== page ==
ARIES Project - Prof Jim Groombridge

Bird in flight

ARIES Project

Genomic analysis of extinction risk in birds - Professor Jim Groombridge

Ecology and Biodiversity

Genomic analysis of extinction risk in birds  

Understanding predictors of extinction risk is crucial to address the global biodiversity crisis. Whilst ecological predictors of extinction are well-known, the impact of genomic diversity is less-well understood. Reference genomes and resequencing data for many hundreds of species have become available to guide conservation, and the next challenge is to integrate these data with detailed ecological data and IUCN Red List of these species. 

This PhD project will (i) identify and study genome features that can predict extinction risk across two well-studied groups of birds, parrots (Psittaciformes, 421 species) and falcons (Falconiformes, 66 species), and (ii) test whether immunogenomic diversity (and other genomic features) can predict species-specific differences in susceptibility to two viruses that are emerging infectious diseases. 

The parrots and falcons share a recent evolutionary history and yet comprise the full range of Red List status, from non-threatened to extinct species, as well as highly invasive species. In this PhD studentship we ask the question what makes species vulnerable to extinction, and what makes others such successful invaders? Furthermore, each group of birds harbours a well-documented viral pathogen; Beak and Feather Disease Virus (BFDV) in Psittaciformes and Falcon adenovirus in Falconiformes. Closely related species differ markedly in their susceptibility to these viruses (i.e., mortality rate), and the PhD student will determine what underpins these differences.   

Research Methodology

The student will compile whole genome sequences for each of the ~500 species from the available databases. Genomes for missing extant species will be sequenced using modern and museum samples accessible through existing collaborations with the zoo community. Extinct species will be sampled via museum collaborations. Genome data will be analysed using bioinformatic tools (including those developed by the supervisory team). Viral pathogen prevalence across each group will be data-mined from published literature.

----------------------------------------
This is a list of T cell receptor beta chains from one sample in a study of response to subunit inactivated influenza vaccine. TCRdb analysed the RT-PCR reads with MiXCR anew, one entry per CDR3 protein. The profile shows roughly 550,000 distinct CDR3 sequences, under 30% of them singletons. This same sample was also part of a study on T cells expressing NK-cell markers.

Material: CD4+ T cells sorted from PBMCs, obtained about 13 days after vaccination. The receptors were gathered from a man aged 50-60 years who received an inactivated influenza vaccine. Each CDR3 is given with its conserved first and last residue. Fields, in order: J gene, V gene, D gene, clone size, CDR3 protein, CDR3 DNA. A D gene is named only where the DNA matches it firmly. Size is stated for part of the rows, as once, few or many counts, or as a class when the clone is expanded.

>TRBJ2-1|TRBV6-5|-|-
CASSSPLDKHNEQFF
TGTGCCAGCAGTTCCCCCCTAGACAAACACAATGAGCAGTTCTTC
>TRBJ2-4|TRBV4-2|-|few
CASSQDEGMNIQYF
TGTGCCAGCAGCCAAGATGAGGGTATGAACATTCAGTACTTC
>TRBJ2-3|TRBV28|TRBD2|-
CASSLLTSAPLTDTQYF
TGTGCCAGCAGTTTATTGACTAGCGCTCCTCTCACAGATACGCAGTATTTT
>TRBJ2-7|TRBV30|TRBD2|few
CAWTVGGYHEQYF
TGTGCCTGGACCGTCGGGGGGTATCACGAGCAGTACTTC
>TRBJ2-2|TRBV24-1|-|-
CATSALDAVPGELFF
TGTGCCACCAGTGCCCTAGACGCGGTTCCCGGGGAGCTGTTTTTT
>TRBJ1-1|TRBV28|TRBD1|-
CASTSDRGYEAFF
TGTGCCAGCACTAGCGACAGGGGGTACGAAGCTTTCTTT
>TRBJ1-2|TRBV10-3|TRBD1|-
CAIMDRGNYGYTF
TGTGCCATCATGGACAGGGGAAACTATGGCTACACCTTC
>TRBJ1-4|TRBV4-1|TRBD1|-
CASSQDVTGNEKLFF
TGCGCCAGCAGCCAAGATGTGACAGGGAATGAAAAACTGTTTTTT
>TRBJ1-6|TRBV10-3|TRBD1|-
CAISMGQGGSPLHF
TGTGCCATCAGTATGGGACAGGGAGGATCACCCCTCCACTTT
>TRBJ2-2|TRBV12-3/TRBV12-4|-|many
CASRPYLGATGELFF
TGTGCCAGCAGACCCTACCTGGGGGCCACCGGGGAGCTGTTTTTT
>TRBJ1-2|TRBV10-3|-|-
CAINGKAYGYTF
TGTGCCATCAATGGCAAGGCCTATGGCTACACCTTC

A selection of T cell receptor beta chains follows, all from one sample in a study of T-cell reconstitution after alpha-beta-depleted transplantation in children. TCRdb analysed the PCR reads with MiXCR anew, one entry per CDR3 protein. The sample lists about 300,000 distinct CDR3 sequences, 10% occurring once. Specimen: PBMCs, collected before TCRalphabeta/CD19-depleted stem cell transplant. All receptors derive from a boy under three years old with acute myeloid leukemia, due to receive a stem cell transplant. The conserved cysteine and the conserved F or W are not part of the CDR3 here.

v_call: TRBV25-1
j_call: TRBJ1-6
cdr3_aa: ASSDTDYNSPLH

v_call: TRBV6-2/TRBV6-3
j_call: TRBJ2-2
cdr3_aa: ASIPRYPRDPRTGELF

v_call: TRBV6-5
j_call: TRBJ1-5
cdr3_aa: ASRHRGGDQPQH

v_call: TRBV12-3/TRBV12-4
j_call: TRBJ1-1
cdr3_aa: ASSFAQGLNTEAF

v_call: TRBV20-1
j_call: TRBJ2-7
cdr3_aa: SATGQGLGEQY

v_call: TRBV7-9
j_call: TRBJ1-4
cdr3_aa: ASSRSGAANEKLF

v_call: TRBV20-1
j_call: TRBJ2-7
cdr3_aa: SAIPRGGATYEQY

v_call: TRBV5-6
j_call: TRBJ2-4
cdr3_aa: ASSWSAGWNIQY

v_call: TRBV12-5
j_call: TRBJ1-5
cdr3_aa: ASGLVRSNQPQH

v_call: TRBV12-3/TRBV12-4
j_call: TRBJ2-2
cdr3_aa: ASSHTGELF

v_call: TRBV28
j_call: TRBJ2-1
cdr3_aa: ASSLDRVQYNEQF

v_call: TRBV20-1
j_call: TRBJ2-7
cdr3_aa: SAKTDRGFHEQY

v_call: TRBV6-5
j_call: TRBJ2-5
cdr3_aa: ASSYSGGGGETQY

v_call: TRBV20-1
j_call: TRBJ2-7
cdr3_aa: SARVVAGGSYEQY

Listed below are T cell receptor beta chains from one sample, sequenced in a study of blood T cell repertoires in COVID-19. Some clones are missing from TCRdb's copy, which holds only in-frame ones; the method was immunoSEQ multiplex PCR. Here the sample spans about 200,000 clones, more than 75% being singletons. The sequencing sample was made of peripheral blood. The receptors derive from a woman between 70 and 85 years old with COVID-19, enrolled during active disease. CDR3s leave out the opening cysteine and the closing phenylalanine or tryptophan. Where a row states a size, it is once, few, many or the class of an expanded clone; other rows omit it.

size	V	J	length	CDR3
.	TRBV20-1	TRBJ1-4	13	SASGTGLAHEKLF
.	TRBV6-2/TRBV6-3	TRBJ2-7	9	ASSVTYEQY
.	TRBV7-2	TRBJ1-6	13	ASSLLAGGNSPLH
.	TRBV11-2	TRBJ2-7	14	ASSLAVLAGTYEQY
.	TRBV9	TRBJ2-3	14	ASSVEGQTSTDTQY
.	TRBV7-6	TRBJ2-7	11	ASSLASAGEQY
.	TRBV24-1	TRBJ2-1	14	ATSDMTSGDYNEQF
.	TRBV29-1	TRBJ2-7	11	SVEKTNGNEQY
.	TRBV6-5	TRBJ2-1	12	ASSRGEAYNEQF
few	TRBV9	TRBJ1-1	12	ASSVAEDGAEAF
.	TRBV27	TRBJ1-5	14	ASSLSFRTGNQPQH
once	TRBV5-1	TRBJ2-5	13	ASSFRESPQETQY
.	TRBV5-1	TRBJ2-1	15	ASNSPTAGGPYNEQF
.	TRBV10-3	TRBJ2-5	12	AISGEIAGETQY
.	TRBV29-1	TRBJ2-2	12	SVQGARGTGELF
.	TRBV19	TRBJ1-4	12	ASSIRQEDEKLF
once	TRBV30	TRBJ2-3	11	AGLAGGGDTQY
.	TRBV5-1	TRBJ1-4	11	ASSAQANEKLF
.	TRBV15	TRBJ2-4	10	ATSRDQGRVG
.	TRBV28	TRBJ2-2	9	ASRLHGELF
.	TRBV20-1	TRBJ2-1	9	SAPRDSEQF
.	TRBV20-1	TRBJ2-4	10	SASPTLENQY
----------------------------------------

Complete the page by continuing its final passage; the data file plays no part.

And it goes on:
The student will receive comprehensive training in conservation biology and genomics of extant species DICE (Kent), theoretical evolutionary genomics (UEA), museum DNA sequencing and SLiM modelling (GLOBE Institute, University of Copenhagen). 

Supervisory Team 

Person Specification 

We seek a highly motivated individual with expertise in bioinformatics, a strong academic background in natural sciences and a keen interest in conservation science.  


  • van Oosterhout, C., Speak, S. A., Birley, T., Bortoluzzi, C., Percival-Alwyn, L., Urban, L. H., Groombridge, J. J., Segelbacher, G. and Morales, H. E. (2022) ‘Genomic erosion in the assessment of species extinction risk and recovery potential’, bioRxiv. doi: 10.1101/2022.09.13.507768. 
  • Femerling, G., Van Oosterhout, C., Feng, S., Bristol, R. M., Zhang, G., Groombridge, J. J., Gilbert, M. T. P. and Morales, H. E. (2022) ‘Genetic load and adaptive potential of a recovered avian species that narrowly avoided extinction’, BioRxiv. doi: 10.1101/2022.12.20.521169.Femerling, G., Van Oosterhout, C., Feng, S., Bristol, R. M., Zhang, G., Groombridge, J. J., Gilbert, M. T. P. and Morales, H. E. (2022) ‘Genetic load and adaptive potential of a recovered avian species that narrowly avoided extinction’, BioRxiv. doi: 10.1101/2022.12.20.521169. 
  • Jackson, H. A., Percival-Alwyn, L., Ryan, C., Albeshr, M. F., Venturi, L., Morales, H. E., Mathers, T. C., Cocker, J., Speak, S. A., Accinelli, G. G., Tollington, S. and van Oosterhout. (2022) ‘Genomic erosion in a demographically recovered bird species during conservation rescue’, Conservation Biology. Wiley. doi: 10.1111/cobi.13918. 
  • Wilder et al. (2023). The contribution of historical processes to contemporary extinction risk in placental mammals. Science 380 (6643), eabn5856. 
  •  Fogell, D. J., Martin, R. O. and Groombridge, J. J. (2016) ‘Beak and feather disease virus in wild and captive parrots: an analysis of geographic and taxonomic distribution and methodological trends’, Archives of Virology. Springer, pp. 2059-2074. doi: 10.1007/s00705-016-2871-2. 

How to apply

Candidates should apply using the online application form, indicating the project they wish to be considered. Deadline to submit a form is 10th January 2024, 23:59 GMT. 

You will need to upload:

  • CV  - no more than 2 pages
  • One page Cover Letter - you may wish to give details about your academic/professional background, your future career plans, your interests etc. You could also detail here why you are a good candidate for this project, and how your skills, experiences, and qualifications mean you are well suited to the PhD. Don’t worry if you don’t have experience outside of your degree – we recognise that different people have different opportunities to gain experience and you won’t be disadvantaged. You might discuss what training you think you need to become a successful researcher, or what your aspirations are for the future. We are really interested in your potential as well as what you’ve already achieved.
  • Scanned copies of your official degree transcript(s) - if the originals are not in English, you will need to provide official translations. If you have not yet graduated, you should be able to obtain an interim transcript showing the results from your degree to date (if you are only one semester into your course – for example an MSc – then this is not needed).